Strategies for Managing Stress
Every day people describe their lives as intense and stressful. There are many causes of stress such as job related, family, and financial. However, there exist multiple types of stress. Nonetheless, stress levels can vary from one individual to the next and remains to be a challenge definitively. According to Colella, Hitt, and Miller (2006) "stress can be defined as a feeling of tension that occurs when a person assesses that a given situation is about to exceed his or her ability to cope and consequently will endanger his or her well-being." Stress is more common today than it ever has been before in our society (Wallace, 2007). Stress is more common to discuss and people are complaining more and more often about stress. As a result, many people are looking for help and strategies for managing stress. The idea that stress is related to an individual's perception is an important one and forms the basis for many stress management techniques (Wallace, 2007). The goal is to compile a list of strategies for managing stress. Since individuals experience a variety of sources of stress, they should have multiple strategies for dealing with stress management. Having different strategies allows a person to be versatile in matching the response to the type of stress they are experiencing.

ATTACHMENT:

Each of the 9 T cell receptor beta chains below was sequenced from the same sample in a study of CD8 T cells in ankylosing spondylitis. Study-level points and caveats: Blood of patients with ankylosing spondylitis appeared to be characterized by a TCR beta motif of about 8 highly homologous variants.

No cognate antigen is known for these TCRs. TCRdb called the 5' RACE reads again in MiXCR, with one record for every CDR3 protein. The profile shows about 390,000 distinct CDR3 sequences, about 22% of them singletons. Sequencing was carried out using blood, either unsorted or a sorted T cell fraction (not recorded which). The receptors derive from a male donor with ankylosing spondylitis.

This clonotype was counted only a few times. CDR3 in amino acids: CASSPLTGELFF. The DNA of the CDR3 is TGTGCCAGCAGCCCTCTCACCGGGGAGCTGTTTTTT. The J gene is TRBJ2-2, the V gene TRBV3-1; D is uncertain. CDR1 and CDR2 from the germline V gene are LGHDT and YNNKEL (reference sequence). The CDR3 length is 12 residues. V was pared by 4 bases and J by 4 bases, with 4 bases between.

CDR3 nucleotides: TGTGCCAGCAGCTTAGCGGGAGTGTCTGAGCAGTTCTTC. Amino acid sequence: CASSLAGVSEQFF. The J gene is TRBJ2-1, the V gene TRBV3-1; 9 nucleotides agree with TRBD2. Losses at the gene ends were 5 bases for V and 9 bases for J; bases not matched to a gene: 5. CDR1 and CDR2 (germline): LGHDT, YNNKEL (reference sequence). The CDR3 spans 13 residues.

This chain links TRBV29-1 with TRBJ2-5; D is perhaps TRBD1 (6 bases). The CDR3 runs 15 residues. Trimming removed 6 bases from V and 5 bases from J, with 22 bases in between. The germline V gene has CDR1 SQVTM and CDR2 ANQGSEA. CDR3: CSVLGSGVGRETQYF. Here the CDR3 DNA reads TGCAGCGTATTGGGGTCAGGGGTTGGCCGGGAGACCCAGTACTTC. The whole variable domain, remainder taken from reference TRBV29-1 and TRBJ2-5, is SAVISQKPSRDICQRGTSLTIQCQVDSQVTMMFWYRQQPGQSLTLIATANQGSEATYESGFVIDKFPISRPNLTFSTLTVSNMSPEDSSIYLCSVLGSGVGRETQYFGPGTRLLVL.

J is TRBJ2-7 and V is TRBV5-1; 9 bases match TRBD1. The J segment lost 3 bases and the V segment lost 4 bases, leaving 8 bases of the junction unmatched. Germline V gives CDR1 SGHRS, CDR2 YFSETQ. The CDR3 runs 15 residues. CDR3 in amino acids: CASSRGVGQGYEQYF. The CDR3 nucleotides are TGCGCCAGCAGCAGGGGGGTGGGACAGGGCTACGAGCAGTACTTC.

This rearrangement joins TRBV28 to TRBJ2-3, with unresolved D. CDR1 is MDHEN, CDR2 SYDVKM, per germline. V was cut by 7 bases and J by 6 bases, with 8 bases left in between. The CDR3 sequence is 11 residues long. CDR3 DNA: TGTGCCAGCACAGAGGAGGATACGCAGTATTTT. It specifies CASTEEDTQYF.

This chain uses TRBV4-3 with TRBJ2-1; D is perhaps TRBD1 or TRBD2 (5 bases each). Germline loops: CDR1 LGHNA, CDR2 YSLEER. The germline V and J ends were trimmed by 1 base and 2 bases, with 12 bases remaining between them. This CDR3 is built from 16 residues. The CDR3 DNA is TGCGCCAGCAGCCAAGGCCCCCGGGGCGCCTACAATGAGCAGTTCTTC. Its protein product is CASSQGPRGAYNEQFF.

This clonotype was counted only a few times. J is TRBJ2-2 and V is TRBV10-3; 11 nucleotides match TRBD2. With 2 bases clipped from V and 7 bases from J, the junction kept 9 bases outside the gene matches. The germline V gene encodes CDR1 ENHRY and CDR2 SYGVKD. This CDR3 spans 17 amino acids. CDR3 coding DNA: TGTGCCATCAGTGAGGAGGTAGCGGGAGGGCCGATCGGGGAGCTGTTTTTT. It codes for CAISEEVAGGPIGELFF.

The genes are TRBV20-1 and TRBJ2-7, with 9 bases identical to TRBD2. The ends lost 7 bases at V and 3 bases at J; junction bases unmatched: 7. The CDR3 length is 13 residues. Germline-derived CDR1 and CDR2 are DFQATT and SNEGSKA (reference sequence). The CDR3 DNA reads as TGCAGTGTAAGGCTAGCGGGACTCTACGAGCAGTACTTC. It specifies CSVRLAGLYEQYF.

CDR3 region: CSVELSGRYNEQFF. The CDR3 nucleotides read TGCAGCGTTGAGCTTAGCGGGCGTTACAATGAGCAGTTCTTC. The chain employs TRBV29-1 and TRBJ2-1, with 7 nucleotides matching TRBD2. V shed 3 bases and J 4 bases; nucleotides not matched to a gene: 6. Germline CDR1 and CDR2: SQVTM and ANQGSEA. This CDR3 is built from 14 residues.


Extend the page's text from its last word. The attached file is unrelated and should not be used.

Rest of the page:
According to the National Institute for Occupational Safety and Health more than half of employed Americans believe that job stress is a major problem in their lives (Koesten, 2005). The American Stress Institute reported that stress is America's number one health problem, costing the economy more than 300 billion a year in absenteeism, turnover, lost productivity, and insurance claims (Koesten, 2005). Better communication with associates at work can help manage stress more effectively. For example, the ask don't tell' rule describes "when you are tempted to tell people what action they should take, stop and ask for their ideas about...
Please join StudyMode to read the full document